Low-hassle affordable housing + land banking + triple-net leases = what? There’s only one answer to this real estate investing equation, and that’s mobile home parks.
In the second episode in our Profitable Niches series, we venture into the land of mobile home park investing.
We chat with super syndicator Andrew Lanoie about why he ventured into this niche and what benefits investors can find in the mobile home space.
In this episode of The Real Estate Guys™ show you’ll hear from:
- Your mobile host, Robert Helms
- His unmovable co-host, Russell Gray
- Experienced syndicator, Andrew Lanoie
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An expert investor in a unique space
Do we know what’s going on in the mobile home space? We’ve got some general knowledge … enough to form some hypotheses.
But to test our hypotheses, we turned to Andrew Lanoie, principal partner at Park Place Communities. He’s been in the mobile home space for the last five years.
Why mobile homes? Two reasons:
- Increasing demand for affordable housing in the marketplace.
- Adequate supply of mobile home properties for sale, often by owners suffering from lazy landlord syndrome … which means many properties also have a value-add opportunity.
These two reasons are the main factors Andrew has made a place for himself in the mobile home space.
He started out in single-family homes but realized things weren’t penciling out after several years in the space. Andrew then tried multi-family properties … same problem.
Prices were escalating while returns were decreasing. So, Andrew started looking at different asset classes, eventually arriving on mobile home parks.
Today, he looks for distressed assets where he can buy low and add value.
Are mobile homes actually “mobile”? Not really. Ninety percent of mobile homes stay in place for the entire life of the home. Most residents sell their homes and buy new ones instead of paying pricy moving fees.
Why are mobile homes in demand? This class of affordable housing offers a lot of square footage for each resident’s dollar.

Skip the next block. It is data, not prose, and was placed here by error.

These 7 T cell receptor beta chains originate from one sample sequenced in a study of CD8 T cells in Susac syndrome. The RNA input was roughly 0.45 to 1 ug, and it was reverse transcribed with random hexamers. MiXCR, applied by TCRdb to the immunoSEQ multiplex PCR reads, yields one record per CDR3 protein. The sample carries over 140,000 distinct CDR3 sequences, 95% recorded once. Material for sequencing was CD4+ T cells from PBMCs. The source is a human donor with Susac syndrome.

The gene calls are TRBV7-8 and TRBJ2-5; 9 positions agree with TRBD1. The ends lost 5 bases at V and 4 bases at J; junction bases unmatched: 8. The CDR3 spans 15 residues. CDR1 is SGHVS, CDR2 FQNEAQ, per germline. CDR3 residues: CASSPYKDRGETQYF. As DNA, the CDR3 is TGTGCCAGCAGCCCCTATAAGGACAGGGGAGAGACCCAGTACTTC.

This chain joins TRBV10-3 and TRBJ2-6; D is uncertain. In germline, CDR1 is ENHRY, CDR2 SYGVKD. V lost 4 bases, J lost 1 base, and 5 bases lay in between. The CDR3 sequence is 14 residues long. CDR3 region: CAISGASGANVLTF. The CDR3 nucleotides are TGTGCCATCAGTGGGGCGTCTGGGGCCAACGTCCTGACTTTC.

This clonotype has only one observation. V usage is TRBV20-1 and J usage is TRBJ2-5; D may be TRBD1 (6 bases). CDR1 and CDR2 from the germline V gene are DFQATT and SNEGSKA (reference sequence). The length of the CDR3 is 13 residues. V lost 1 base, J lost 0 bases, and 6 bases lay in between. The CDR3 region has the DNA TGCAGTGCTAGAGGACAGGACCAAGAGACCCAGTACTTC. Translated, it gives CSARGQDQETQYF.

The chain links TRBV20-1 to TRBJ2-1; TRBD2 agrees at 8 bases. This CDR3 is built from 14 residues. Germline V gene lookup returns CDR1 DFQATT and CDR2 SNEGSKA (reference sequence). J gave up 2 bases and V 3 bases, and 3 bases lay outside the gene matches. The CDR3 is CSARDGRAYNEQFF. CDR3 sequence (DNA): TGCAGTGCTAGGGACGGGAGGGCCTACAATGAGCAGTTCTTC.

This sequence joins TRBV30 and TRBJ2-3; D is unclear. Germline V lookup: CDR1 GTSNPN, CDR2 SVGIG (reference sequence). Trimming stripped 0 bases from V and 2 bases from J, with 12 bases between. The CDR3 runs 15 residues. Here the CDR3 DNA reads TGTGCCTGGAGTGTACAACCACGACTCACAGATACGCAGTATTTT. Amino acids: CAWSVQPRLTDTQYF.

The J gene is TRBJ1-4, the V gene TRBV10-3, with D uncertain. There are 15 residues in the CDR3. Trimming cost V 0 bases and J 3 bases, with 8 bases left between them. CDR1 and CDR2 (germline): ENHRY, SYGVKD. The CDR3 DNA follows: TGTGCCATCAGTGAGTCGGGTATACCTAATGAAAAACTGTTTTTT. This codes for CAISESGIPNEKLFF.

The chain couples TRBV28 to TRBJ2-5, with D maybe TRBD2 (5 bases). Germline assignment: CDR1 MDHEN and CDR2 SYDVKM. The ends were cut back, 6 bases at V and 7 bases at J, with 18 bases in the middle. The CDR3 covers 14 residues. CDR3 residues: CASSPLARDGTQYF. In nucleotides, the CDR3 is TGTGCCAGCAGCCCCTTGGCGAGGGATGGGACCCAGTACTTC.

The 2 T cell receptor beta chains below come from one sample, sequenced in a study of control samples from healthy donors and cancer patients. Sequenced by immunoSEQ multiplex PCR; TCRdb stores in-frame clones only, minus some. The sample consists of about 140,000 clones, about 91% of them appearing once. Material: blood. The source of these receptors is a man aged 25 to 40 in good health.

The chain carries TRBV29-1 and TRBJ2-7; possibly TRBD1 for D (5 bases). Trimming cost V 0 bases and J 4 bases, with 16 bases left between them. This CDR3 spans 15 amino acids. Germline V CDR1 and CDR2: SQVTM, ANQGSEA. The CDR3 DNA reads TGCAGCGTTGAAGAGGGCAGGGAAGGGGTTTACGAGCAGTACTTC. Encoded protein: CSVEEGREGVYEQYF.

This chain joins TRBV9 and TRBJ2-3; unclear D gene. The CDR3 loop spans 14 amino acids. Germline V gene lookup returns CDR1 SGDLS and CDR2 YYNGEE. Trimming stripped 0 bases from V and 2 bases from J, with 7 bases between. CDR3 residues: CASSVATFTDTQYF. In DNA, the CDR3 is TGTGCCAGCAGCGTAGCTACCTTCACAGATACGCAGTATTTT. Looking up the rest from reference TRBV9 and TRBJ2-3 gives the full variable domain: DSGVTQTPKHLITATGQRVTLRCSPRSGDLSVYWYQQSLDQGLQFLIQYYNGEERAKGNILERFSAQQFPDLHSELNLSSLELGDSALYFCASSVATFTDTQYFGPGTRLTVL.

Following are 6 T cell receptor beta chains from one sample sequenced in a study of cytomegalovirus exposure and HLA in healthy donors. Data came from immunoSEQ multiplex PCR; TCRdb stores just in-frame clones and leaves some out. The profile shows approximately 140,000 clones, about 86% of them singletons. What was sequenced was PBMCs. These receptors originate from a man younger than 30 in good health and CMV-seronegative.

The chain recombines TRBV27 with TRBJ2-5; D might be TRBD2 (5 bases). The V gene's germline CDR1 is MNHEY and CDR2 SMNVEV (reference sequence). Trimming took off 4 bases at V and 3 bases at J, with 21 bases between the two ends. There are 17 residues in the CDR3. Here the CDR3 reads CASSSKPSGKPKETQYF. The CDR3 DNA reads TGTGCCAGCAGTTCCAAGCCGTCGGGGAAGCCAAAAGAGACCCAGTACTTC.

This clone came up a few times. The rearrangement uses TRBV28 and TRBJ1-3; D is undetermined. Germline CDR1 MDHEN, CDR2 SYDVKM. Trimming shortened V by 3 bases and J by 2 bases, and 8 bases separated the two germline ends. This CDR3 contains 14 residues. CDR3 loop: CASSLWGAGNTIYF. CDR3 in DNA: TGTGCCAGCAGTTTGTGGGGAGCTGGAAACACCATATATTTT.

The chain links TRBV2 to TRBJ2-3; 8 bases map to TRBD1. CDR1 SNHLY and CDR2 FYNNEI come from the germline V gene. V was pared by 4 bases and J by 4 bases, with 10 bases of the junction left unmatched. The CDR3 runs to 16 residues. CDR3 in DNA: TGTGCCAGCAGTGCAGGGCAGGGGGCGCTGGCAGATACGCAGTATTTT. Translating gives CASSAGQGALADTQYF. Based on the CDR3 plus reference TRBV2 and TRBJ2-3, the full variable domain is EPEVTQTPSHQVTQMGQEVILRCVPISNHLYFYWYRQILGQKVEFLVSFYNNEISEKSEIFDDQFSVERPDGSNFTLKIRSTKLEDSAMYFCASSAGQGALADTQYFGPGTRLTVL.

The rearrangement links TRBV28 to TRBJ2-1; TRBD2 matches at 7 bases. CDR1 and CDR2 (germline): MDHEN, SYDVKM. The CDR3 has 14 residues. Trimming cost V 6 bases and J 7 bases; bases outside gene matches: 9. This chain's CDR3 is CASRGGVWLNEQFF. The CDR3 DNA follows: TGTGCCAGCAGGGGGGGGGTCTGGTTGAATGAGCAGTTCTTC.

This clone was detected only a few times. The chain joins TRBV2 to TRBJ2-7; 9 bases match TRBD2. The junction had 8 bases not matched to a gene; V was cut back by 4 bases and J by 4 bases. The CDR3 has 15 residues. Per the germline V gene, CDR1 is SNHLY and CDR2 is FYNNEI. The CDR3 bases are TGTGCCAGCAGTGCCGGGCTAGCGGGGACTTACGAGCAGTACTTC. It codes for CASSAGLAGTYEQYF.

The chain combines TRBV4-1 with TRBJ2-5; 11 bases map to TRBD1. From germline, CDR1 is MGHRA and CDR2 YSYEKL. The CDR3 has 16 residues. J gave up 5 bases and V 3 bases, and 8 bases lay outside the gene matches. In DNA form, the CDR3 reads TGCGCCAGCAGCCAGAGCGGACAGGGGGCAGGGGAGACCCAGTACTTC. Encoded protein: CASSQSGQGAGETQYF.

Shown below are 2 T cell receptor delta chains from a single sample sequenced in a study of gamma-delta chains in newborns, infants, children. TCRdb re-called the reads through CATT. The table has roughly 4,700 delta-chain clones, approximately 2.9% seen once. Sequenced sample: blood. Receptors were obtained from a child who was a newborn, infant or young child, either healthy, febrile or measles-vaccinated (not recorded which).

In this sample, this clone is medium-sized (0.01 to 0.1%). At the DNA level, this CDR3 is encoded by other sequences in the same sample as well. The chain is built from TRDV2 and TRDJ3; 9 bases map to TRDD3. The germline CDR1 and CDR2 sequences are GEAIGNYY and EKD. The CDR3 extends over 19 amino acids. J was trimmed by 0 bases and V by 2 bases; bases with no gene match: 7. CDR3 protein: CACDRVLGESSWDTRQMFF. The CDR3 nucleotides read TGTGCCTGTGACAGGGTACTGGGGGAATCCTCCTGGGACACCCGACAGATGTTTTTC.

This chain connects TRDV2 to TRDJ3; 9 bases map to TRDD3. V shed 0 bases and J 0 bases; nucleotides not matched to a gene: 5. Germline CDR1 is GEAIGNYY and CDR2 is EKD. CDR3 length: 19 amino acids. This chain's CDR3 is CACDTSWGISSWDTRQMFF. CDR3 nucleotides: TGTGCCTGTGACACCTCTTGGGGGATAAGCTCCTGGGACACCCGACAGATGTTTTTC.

Think about it … the standard double-wide mobile home is equivalent to a 3-bedroom, 2-bath apartment. For $500-600 a month, that’s a lot of bang for a renter’s buck.
Plus, residents don’t have to share walls.
Pros of mobile home investing, and where to step cautiously
There are many benefits for investors, too. For example, Andrew says one big difference between a multi-family property and a mobile home community is the expense ratio.
“The expense ratio is reduced in mobile home communities because you only have to deal with below-the-ground issues.” That’s because generally, residents own the mobile home they live in, while investors only own the ground beneath their feet.
Owners’ biggest costs will be infrastructure costs, like sewers, water systems, roads, and electrical setups. Another cost is the cost of vacancies, although buyers can bring that down by renovating and reselling non-performing homes.
One area for upside is rent increases, although investors should be very careful in this space. In the affordable housing sphere, “You cannot just gauge rents up,” says Andrew.
However, investors can make slow and steady rent increases … as long as they are making other improvements to increase the value of the property to residents.
How does tenant-landlord law work? In most cases, residents are paying a pad rent plus an additional lease amount if they don’t own the mobile home outright. If a mobile home owner can’t pay their pad rent, operators can essentially put a lien on the mobile home.
“It’s usually a 90-day process to get someone out,” notes Andrew. In many cases, operators can make a deal with residents before it gets to that point. But if necessary, it is relatively easy to expel a non-paying and uncommunicative tenant.